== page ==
Bush’s Spirit of Citizenship

Peter W. Schramm

June 1, 2001

May 21, 2001. The word citizen is not often used. We are in the process of giving up not only the word but the idea that it represents. We have been moving toward not knowing what it means to be a citizen, not knowing what it means to be an American.

Americans tend to be categorized into groups, whether it is consumers, the wealthy, the needy, the single mothers, or the black and the white, depending on what interests are being pushed or catered to. This lineation may well show that the fabric of society is in need of repair, that the idea of the nation and citizenship that goes with it has disappeared.

After hearing President Bush’s speech at the University of Notre Dame I think I am beginning to understand what he is up to. And it has much to do with this problem.

My insight into understanding his project has been delayed because all through the campaign the emphasis was placed on the slogan "compassionate conservatism" and the media ruminated much over the real meaning of the terms. Their ruminations distracted me. The term as used by Bush goes beyond re-defining conservatism by making it more compassionate. He is getting at the very heart of a contemporary problem, a problem that in one way or another, is at the core of the meaning of America and the meaning of e pluribus unum.

While I was doing graduate work at the London School of Economics in the mid-1970s I had many interesting conversations with students from around the world (including India, Germany, Poland, Nigeria, Belgium, and England) on themes directly related to this issue.

Each person claimed to be a citizen of his country, and each claimed to be a patriot. Each claimed, in the end, to be a full participant in the life of his nation because he was born into it. It was part of his identity, an identity that was shared with others. In fact, some maintained that they had no individual identities apart from their family and their nation. And they argued that this was a good and natural thing.

This is where the conversation turned to America. The interlocutors perceived that there was something essentially different going on here. Citizenship in America was not the same as citizenship in other countries. It did not depend on birth and seemed to depend less on language and even on shared habits. There was something else at work here and they all knew it.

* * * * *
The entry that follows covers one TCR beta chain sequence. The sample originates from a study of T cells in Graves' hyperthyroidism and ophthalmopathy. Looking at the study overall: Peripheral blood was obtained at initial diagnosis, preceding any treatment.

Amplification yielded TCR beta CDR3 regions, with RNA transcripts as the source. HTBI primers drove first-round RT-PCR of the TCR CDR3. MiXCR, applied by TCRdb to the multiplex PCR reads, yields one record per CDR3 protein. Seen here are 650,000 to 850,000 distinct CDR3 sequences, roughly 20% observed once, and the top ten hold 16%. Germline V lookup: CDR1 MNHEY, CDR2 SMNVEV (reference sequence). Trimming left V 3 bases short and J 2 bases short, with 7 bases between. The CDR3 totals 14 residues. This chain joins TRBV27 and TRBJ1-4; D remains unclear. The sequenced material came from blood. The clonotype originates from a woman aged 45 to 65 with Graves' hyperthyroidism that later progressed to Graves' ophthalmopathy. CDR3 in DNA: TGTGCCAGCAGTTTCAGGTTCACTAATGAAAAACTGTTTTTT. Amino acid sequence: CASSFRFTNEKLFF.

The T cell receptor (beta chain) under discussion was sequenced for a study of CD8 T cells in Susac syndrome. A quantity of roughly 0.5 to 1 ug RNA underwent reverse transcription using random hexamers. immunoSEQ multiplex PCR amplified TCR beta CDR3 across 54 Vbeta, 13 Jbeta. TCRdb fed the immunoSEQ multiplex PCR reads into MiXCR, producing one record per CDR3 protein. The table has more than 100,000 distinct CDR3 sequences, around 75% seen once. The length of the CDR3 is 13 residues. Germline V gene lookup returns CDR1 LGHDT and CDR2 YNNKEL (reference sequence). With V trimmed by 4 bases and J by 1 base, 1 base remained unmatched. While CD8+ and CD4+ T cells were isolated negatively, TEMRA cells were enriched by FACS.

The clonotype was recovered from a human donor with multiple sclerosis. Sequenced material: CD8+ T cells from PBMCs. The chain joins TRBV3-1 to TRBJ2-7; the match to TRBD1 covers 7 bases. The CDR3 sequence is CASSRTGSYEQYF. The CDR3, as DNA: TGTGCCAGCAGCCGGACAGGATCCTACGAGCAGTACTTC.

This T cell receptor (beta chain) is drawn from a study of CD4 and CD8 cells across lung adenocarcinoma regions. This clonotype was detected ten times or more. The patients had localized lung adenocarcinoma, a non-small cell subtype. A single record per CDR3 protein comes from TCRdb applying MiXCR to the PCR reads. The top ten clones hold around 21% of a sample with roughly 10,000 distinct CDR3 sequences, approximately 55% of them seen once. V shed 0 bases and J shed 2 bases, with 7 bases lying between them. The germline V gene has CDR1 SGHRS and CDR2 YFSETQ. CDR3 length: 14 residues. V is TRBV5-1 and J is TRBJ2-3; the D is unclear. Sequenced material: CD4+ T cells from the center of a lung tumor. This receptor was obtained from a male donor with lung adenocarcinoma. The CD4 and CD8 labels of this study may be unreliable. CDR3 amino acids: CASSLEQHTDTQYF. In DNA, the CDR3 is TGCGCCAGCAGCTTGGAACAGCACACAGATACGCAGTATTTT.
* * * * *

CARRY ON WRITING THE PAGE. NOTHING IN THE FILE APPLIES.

After some delicate circumlocutions, we got down to the nub of the matter. The United States, as country and a nation, was founded on a principle that had universal applicability and appeal: the natural equality and liberty of human beings. The establishment of our government and the manner in which it was structured was directly related—and dependent upon—the universal idea claiming that men were capable of governing themselves. In the beginning, in America, were the words. And those words applied to all men. Theoretically, anyone believing in those words could be a citizen. Words became more important than ties based of blood, family, and ancestry.

It was admitted by all that a man born in Turkey or Hungary could never really become a citizen of Germany or Poland or Nigeria. But it is clear that he could become a citizen of the United States. How could this happen?

It should surprise no one that the conversation eventually settled on Abraham Lincoln. For it was Lincoln, during the great crisis of American identity, who most clearly and eloquently re-articulated the things that we must have in common if we are to think of ourselves as a nation. He is the statesman who held the Union together and made it worth keeping. But he is also the master of words, the poet that gave us words that gave new birth to the self-evident old truths.

It was because of Lincoln that our hearts and minds became one. Our love for the idea of America and freedom was re-ignited by Lincoln’s mighty words. He not only persuaded us, but inspired us to become patriotic. He reminded us of our original purposes—why the Declaration of Independence is the "the standard maxim of a free society"—and thereby breathed new life into patriotism and citizenship.

My fellow students from around the world understood this and were, in their own way, in awe of it. They knew what Lincoln meant when he called this nation "the last best hope of earth."

They also realized something President Bush now realizes. The fabric is torn asunder, and people have to be once again persuaded and moved to act. And they cannot be coerced into it. It has to be voluntary. We are not trying to re-establish a nation founded on blood that resembles a family. We are attempting to recollect what we stand for as a people, what we have in common, and to act accordingly. Mind and heart are involved.

Bush claims that he is attempting "to revive the spirit of citizenship." That revival is a challenge not only for his administration, but more importantly a challenge for all citizens. Citizens have to be concerned voluntarily with the well being of their fellow citizens and the common good. Bush said: "Citizenship is empty without concern for our fellow citizens, without the ties that bind us to one another and build a common good." With rights come obligations. The nation’s unity must be built "by extending our country’s blessings."

His vision is more than a call to us to act more responsibly than we have, although it is also that. It is more than a return to the idea of self-government, although it is that. It is more than a return to decency and civility and an encouragement to a certain set of virtues, although it is that. Bush’s attempt is nothing less than an attempt to re-connect the idea of freedom to citizenship.

I hope he has enough love for the country and poetry in his heart to do it. I think we have enough citizens with good memories of the things for which we stand who still know how to mend the fabric. He is asking us to get to work. We should be willing.